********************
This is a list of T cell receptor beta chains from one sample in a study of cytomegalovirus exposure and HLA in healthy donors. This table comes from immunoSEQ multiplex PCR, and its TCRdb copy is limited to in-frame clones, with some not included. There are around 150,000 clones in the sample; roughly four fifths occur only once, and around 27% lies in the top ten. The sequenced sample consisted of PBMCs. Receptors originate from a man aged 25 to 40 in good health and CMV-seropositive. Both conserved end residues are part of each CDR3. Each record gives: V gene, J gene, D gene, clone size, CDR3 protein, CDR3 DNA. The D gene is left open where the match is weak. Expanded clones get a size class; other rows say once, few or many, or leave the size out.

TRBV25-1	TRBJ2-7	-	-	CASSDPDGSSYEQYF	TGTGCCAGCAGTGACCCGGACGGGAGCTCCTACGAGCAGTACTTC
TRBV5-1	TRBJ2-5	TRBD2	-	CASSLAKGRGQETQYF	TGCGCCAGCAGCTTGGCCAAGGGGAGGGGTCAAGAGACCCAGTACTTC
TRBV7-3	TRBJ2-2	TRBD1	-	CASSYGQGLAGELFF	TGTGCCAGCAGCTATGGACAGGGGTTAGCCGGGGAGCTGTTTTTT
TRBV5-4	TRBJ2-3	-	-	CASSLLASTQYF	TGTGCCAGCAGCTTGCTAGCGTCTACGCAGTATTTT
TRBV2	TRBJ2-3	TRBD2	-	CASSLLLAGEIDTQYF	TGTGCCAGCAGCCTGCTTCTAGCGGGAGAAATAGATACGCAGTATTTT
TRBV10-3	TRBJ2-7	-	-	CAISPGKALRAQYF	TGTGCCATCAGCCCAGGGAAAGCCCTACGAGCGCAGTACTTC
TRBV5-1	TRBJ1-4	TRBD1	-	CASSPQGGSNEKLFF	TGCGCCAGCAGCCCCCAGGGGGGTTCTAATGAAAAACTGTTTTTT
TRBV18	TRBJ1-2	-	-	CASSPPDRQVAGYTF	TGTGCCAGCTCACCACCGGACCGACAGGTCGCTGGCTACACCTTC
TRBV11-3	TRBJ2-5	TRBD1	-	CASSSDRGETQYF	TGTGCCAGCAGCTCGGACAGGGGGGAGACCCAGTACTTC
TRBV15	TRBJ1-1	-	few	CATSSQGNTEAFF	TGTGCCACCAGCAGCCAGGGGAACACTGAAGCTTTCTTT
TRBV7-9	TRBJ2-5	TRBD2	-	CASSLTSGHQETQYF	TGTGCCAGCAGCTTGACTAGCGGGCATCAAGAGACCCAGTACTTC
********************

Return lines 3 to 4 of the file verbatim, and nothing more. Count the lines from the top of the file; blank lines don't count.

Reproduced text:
TRBV5-1	TRBJ2-5	TRBD2	-	CASSLAKGRGQETQYF	TGCGCCAGCAGCTTGGCCAAGGGGAGGGGTCAAGAGACCCAGTACTTC
TRBV7-3	TRBJ2-2	TRBD1	-	CASSYGQGLAGELFF	TGTGCCAGCAGCTATGGACAGGGGTTAGCCGGGGAGCTGTTTTTT